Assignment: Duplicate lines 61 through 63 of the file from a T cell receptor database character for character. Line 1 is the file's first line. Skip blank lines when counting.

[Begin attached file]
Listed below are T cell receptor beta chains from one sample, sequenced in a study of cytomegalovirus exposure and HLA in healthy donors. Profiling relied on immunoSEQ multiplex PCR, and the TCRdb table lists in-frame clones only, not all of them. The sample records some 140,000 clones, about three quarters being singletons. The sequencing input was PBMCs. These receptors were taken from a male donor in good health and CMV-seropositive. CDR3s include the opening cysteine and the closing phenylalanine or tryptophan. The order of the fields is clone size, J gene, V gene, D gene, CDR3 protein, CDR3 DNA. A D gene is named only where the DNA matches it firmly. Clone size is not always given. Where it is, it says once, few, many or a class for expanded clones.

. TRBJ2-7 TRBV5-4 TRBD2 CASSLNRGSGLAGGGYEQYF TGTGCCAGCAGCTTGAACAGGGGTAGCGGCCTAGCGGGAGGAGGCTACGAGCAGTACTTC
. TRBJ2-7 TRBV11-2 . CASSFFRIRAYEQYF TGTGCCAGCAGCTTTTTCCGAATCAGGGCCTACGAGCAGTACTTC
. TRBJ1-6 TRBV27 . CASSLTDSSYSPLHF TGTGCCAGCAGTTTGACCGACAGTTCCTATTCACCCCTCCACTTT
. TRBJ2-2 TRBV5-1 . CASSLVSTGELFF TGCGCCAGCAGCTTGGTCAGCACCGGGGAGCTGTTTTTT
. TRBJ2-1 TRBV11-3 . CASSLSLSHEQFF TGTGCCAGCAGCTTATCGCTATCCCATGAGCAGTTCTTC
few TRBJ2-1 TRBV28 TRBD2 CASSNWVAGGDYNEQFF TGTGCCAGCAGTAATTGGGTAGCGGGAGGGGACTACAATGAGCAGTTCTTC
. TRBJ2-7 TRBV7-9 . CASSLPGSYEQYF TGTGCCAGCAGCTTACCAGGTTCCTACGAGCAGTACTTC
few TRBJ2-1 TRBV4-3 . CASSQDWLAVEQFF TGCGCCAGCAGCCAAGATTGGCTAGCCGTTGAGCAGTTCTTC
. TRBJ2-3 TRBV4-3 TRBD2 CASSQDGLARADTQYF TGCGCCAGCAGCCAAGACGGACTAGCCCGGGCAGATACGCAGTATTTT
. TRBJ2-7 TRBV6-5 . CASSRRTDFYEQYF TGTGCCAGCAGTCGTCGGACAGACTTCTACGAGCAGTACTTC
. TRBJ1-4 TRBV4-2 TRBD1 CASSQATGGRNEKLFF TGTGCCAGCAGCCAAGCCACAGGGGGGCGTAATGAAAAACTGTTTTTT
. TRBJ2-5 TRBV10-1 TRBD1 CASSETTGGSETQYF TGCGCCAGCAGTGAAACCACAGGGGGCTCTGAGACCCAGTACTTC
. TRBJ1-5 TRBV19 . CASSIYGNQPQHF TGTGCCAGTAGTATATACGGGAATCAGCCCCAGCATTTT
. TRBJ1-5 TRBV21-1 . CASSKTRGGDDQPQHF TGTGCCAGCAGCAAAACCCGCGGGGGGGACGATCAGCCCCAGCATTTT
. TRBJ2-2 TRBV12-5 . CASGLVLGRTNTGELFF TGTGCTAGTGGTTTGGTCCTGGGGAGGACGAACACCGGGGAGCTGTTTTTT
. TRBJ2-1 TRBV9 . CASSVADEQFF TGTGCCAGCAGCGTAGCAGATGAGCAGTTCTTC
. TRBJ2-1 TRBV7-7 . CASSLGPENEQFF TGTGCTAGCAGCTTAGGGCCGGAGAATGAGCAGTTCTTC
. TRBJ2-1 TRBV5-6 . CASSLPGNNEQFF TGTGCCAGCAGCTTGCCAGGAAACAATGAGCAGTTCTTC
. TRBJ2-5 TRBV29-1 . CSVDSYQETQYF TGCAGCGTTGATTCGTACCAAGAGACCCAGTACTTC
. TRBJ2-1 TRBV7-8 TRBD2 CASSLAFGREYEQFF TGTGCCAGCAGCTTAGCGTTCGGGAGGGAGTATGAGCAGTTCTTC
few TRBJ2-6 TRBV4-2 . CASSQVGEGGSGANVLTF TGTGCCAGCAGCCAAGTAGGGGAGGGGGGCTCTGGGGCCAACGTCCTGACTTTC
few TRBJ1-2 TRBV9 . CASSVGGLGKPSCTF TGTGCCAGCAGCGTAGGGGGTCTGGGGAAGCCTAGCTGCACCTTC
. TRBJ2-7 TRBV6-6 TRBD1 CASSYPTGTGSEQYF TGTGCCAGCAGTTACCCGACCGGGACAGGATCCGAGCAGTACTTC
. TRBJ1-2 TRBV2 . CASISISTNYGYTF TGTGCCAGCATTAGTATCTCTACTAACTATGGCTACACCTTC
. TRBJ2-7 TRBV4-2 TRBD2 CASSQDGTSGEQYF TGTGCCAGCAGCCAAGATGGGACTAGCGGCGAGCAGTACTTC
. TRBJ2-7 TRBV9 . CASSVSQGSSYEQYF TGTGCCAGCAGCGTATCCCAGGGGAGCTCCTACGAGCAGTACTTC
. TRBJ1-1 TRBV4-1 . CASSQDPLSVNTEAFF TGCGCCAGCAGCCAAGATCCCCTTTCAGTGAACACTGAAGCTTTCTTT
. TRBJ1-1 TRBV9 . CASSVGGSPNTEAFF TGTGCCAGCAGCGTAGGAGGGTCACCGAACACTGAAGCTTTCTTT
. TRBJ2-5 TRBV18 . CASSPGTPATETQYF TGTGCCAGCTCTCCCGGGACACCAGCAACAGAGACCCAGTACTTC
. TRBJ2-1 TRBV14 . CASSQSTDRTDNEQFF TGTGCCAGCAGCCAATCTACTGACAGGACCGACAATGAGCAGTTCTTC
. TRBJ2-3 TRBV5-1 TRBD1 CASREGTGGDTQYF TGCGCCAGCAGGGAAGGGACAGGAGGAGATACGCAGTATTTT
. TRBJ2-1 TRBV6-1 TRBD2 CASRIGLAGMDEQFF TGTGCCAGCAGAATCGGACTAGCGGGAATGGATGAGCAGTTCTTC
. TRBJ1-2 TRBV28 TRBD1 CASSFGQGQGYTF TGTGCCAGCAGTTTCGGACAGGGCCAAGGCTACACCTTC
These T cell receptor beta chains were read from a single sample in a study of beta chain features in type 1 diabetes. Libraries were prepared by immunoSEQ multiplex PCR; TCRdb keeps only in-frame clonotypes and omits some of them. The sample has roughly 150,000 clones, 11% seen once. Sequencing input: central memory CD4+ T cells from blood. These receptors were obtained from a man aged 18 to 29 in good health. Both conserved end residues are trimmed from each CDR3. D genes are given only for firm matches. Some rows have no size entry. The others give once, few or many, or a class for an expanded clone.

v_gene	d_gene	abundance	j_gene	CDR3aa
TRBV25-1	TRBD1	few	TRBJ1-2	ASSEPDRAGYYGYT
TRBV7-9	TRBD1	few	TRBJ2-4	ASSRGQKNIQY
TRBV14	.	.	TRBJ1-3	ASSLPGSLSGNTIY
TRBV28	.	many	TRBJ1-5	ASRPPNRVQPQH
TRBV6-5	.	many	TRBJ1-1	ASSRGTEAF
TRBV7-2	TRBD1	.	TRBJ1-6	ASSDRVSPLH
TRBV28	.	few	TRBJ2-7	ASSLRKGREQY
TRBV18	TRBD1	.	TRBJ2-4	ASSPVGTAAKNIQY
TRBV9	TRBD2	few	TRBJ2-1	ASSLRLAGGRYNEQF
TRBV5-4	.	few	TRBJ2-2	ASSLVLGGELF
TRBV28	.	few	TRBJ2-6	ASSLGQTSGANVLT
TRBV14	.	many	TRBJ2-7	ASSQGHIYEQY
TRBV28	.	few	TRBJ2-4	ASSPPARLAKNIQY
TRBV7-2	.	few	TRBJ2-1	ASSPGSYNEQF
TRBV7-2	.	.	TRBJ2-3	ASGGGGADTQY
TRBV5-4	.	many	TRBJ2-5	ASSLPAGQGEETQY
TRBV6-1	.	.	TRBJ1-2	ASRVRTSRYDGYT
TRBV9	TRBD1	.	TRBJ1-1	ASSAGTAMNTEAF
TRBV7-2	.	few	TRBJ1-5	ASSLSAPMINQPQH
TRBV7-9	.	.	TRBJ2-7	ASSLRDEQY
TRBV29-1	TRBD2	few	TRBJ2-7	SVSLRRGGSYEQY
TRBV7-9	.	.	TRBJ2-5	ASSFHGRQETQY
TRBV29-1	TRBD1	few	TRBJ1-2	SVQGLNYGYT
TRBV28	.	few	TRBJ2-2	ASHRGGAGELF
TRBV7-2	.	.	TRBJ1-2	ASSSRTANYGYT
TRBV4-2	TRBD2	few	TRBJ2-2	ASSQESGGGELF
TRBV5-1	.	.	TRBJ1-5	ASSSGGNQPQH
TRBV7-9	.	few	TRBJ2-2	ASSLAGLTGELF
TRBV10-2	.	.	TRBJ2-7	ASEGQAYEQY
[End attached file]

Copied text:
TRBV7-2	.	.	TRBJ1-2	ASSSRTANYGYT
TRBV4-2	TRBD2	few	TRBJ2-2	ASSQESGGGELF
TRBV5-1	.	.	TRBJ1-5	ASSSGGNQPQH